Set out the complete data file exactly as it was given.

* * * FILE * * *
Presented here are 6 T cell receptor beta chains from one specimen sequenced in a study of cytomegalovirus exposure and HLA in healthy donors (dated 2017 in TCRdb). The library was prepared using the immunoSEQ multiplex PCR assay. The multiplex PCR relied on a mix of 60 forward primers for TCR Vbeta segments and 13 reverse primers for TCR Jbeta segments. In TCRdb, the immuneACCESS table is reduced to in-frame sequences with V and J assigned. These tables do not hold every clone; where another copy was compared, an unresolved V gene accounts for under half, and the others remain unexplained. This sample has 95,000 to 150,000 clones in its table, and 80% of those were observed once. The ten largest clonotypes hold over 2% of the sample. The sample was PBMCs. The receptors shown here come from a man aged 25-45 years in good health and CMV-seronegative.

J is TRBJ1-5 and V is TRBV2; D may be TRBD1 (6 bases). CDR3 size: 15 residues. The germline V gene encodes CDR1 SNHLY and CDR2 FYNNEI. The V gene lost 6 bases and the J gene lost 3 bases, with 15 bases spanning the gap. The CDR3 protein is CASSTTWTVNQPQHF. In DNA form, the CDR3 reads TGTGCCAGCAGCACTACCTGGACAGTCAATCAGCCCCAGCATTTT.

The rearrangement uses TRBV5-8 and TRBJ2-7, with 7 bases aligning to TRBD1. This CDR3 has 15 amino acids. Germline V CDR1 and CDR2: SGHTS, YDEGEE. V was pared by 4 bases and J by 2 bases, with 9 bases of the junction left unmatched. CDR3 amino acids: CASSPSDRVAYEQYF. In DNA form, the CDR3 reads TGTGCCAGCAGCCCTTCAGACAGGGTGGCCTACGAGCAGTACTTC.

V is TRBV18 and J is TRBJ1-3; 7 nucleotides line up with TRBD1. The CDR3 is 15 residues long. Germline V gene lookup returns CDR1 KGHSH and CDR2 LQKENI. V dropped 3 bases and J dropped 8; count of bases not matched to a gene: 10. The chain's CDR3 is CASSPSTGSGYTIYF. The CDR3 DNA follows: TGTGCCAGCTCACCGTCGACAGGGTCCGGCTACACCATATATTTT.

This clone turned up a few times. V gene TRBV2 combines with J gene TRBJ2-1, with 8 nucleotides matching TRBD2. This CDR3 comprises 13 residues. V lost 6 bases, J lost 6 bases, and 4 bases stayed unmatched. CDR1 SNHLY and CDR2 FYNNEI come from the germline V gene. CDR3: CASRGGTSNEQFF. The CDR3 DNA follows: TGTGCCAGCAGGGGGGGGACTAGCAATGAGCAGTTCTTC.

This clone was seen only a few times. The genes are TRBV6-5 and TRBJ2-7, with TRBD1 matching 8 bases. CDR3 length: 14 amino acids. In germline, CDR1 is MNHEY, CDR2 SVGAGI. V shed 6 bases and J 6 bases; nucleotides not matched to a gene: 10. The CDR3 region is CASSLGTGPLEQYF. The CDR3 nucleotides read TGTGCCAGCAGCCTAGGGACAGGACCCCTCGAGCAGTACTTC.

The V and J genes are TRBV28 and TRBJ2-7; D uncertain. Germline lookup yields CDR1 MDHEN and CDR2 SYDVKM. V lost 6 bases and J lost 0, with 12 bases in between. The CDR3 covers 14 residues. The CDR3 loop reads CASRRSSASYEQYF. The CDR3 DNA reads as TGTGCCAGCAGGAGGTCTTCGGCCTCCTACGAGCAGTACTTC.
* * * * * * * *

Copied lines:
Presented here are 6 T cell receptor beta chains from one specimen sequenced in a study of cytomegalovirus exposure and HLA in healthy donors (dated 2017 in TCRdb). The library was prepared using the immunoSEQ multiplex PCR assay. The multiplex PCR relied on a mix of 60 forward primers for TCR Vbeta segments and 13 reverse primers for TCR Jbeta segments. In TCRdb, the immuneACCESS table is reduced to in-frame sequences with V and J assigned. These tables do not hold every clone; where another copy was compared, an unresolved V gene accounts for under half, and the others remain unexplained. This sample has 95,000 to 150,000 clones in its table, and 80% of those were observed once. The ten largest clonotypes hold over 2% of the sample. The sample was PBMCs. The receptors shown here come from a man aged 25-45 years in good health and CMV-seronegative.

J is TRBJ1-5 and V is TRBV2; D may be TRBD1 (6 bases). CDR3 size: 15 residues. The germline V gene encodes CDR1 SNHLY and CDR2 FYNNEI. The V gene lost 6 bases and the J gene lost 3 bases, with 15 bases spanning the gap. The CDR3 protein is CASSTTWTVNQPQHF. In DNA form, the CDR3 reads TGTGCCAGCAGCACTACCTGGACAGTCAATCAGCCCCAGCATTTT.

The rearrangement uses TRBV5-8 and TRBJ2-7, with 7 bases aligning to TRBD1. This CDR3 has 15 amino acids. Germline V CDR1 and CDR2: SGHTS, YDEGEE. V was pared by 4 bases and J by 2 bases, with 9 bases of the junction left unmatched. CDR3 amino acids: CASSPSDRVAYEQYF. In DNA form, the CDR3 reads TGTGCCAGCAGCCCTTCAGACAGGGTGGCCTACGAGCAGTACTTC.

V is TRBV18 and J is TRBJ1-3; 7 nucleotides line up with TRBD1. The CDR3 is 15 residues long. Germline V gene lookup returns CDR1 KGHSH and CDR2 LQKENI. V dropped 3 bases and J dropped 8; count of bases not matched to a gene: 10. The chain's CDR3 is CASSPSTGSGYTIYF. The CDR3 DNA follows: TGTGCCAGCTCACCGTCGACAGGGTCCGGCTACACCATATATTTT.

This clone turned up a few times. V gene TRBV2 combines with J gene TRBJ2-1, with 8 nucleotides matching TRBD2. This CDR3 comprises 13 residues. V lost 6 bases, J lost 6 bases, and 4 bases stayed unmatched. CDR1 SNHLY and CDR2 FYNNEI come from the germline V gene. CDR3: CASRGGTSNEQFF. The CDR3 DNA follows: TGTGCCAGCAGGGGGGGGACTAGCAATGAGCAGTTCTTC.

This clone was seen only a few times. The genes are TRBV6-5 and TRBJ2-7, with TRBD1 matching 8 bases. CDR3 length: 14 amino acids. In germline, CDR1 is MNHEY, CDR2 SVGAGI. V shed 6 bases and J 6 bases; nucleotides not matched to a gene: 10. The CDR3 region is CASSLGTGPLEQYF. The CDR3 nucleotides read TGTGCCAGCAGCCTAGGGACAGGACCCCTCGAGCAGTACTTC.

The V and J genes are TRBV28 and TRBJ2-7; D uncertain. Germline lookup yields CDR1 MDHEN and CDR2 SYDVKM. V lost 6 bases and J lost 0, with 12 bases in between. The CDR3 covers 14 residues. The CDR3 loop reads CASRRSSASYEQYF. The CDR3 DNA reads as TGTGCCAGCAGGAGGTCTTCGGCCTCCTACGAGCAGTACTTC.